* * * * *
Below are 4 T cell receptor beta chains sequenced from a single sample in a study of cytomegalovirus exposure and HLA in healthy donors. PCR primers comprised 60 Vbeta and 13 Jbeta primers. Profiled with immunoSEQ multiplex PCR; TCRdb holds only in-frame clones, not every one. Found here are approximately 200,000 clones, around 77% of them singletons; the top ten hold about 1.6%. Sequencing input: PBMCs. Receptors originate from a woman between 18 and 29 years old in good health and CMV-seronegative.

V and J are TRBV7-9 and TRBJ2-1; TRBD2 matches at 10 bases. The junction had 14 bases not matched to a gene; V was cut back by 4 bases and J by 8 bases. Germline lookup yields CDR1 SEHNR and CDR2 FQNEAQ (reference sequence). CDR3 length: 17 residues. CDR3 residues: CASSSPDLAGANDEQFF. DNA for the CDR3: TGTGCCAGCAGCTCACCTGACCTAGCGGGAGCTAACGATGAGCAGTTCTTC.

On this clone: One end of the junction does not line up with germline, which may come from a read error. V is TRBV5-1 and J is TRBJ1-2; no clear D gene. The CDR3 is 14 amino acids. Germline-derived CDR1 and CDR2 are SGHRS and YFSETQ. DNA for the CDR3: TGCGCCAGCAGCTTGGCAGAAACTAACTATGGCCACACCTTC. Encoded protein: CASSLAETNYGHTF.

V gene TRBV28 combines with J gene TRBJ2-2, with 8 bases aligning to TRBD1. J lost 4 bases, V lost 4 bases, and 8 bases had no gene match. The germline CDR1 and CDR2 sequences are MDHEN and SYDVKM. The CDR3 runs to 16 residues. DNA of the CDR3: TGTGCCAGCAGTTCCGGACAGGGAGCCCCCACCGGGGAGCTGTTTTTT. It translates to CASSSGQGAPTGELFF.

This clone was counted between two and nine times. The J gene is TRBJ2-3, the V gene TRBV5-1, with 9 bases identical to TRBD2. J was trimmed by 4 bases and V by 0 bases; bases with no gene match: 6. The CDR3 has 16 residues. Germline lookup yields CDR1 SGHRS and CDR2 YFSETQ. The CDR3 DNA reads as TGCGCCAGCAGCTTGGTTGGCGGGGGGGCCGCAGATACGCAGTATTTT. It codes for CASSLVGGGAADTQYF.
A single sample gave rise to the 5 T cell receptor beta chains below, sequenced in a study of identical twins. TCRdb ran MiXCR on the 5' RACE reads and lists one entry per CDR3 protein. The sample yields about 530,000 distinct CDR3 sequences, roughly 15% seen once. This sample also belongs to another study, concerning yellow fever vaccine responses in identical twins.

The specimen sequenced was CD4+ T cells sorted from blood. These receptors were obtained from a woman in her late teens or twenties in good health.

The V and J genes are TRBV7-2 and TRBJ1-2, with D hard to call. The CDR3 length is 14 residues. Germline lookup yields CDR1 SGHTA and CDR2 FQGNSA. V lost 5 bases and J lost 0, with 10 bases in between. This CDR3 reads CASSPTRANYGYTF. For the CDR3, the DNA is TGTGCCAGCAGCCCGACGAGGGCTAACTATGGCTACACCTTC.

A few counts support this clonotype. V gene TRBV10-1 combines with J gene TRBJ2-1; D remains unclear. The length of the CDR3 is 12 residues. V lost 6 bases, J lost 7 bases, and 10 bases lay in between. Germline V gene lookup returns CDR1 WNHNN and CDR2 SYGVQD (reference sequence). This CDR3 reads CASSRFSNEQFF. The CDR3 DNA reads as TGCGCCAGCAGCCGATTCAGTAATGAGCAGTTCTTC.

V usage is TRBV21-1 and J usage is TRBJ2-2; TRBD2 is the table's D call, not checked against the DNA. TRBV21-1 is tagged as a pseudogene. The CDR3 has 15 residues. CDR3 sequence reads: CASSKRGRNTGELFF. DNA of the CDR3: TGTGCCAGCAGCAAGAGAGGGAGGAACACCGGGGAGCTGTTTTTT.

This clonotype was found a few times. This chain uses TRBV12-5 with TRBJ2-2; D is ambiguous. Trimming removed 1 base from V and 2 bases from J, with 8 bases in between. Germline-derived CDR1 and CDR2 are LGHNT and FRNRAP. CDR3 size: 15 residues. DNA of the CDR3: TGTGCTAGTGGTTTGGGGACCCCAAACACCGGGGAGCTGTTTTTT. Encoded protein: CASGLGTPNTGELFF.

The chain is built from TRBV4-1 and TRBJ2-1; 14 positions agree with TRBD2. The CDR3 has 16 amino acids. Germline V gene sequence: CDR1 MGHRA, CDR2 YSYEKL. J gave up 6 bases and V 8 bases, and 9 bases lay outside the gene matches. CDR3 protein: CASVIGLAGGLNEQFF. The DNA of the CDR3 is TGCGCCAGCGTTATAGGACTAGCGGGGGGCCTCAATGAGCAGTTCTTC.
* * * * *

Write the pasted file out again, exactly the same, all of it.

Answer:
Below are 4 T cell receptor beta chains sequenced from a single sample in a study of cytomegalovirus exposure and HLA in healthy donors. PCR primers comprised 60 Vbeta and 13 Jbeta primers. Profiled with immunoSEQ multiplex PCR; TCRdb holds only in-frame clones, not every one. Found here are approximately 200,000 clones, around 77% of them singletons; the top ten hold about 1.6%. Sequencing input: PBMCs. Receptors originate from a woman between 18 and 29 years old in good health and CMV-seronegative.

V and J are TRBV7-9 and TRBJ2-1; TRBD2 matches at 10 bases. The junction had 14 bases not matched to a gene; V was cut back by 4 bases and J by 8 bases. Germline lookup yields CDR1 SEHNR and CDR2 FQNEAQ (reference sequence). CDR3 length: 17 residues. CDR3 residues: CASSSPDLAGANDEQFF. DNA for the CDR3: TGTGCCAGCAGCTCACCTGACCTAGCGGGAGCTAACGATGAGCAGTTCTTC.

On this clone: One end of the junction does not line up with germline, which may come from a read error. V is TRBV5-1 and J is TRBJ1-2; no clear D gene. The CDR3 is 14 amino acids. Germline-derived CDR1 and CDR2 are SGHRS and YFSETQ. DNA for the CDR3: TGCGCCAGCAGCTTGGCAGAAACTAACTATGGCCACACCTTC. Encoded protein: CASSLAETNYGHTF.

V gene TRBV28 combines with J gene TRBJ2-2, with 8 bases aligning to TRBD1. J lost 4 bases, V lost 4 bases, and 8 bases had no gene match. The germline CDR1 and CDR2 sequences are MDHEN and SYDVKM. The CDR3 runs to 16 residues. DNA of the CDR3: TGTGCCAGCAGTTCCGGACAGGGAGCCCCCACCGGGGAGCTGTTTTTT. It translates to CASSSGQGAPTGELFF.

This clone was counted between two and nine times. The J gene is TRBJ2-3, the V gene TRBV5-1, with 9 bases identical to TRBD2. J was trimmed by 4 bases and V by 0 bases; bases with no gene match: 6. The CDR3 has 16 residues. Germline lookup yields CDR1 SGHRS and CDR2 YFSETQ. The CDR3 DNA reads as TGCGCCAGCAGCTTGGTTGGCGGGGGGGCCGCAGATACGCAGTATTTT. It codes for CASSLVGGGAADTQYF.
A single sample gave rise to the 5 T cell receptor beta chains below, sequenced in a study of identical twins. TCRdb ran MiXCR on the 5' RACE reads and lists one entry per CDR3 protein. The sample yields about 530,000 distinct CDR3 sequences, roughly 15% seen once. This sample also belongs to another study, concerning yellow fever vaccine responses in identical twins.

The specimen sequenced was CD4+ T cells sorted from blood. These receptors were obtained from a woman in her late teens or twenties in good health.

The V and J genes are TRBV7-2 and TRBJ1-2, with D hard to call. The CDR3 length is 14 residues. Germline lookup yields CDR1 SGHTA and CDR2 FQGNSA. V lost 5 bases and J lost 0, with 10 bases in between. This CDR3 reads CASSPTRANYGYTF. For the CDR3, the DNA is TGTGCCAGCAGCCCGACGAGGGCTAACTATGGCTACACCTTC.

A few counts support this clonotype. V gene TRBV10-1 combines with J gene TRBJ2-1; D remains unclear. The length of the CDR3 is 12 residues. V lost 6 bases, J lost 7 bases, and 10 bases lay in between. Germline V gene lookup returns CDR1 WNHNN and CDR2 SYGVQD (reference sequence). This CDR3 reads CASSRFSNEQFF. The CDR3 DNA reads as TGCGCCAGCAGCCGATTCAGTAATGAGCAGTTCTTC.

V usage is TRBV21-1 and J usage is TRBJ2-2; TRBD2 is the table's D call, not checked against the DNA. TRBV21-1 is tagged as a pseudogene. The CDR3 has 15 residues. CDR3 sequence reads: CASSKRGRNTGELFF. DNA of the CDR3: TGTGCCAGCAGCAAGAGAGGGAGGAACACCGGGGAGCTGTTTTTT.

This clonotype was found a few times. This chain uses TRBV12-5 with TRBJ2-2; D is ambiguous. Trimming removed 1 base from V and 2 bases from J, with 8 bases in between. Germline-derived CDR1 and CDR2 are LGHNT and FRNRAP. CDR3 size: 15 residues. DNA of the CDR3: TGTGCTAGTGGTTTGGGGACCCCAAACACCGGGGAGCTGTTTTTT. Encoded protein: CASGLGTPNTGELFF.

The chain is built from TRBV4-1 and TRBJ2-1; 14 positions agree with TRBD2. The CDR3 has 16 amino acids. Germline V gene sequence: CDR1 MGHRA, CDR2 YSYEKL. J gave up 6 bases and V 8 bases, and 9 bases lay outside the gene matches. CDR3 protein: CASVIGLAGGLNEQFF. The DNA of the CDR3 is TGCGCCAGCGTTATAGGACTAGCGGGGGGCCTCAATGAGCAGTTCTTC.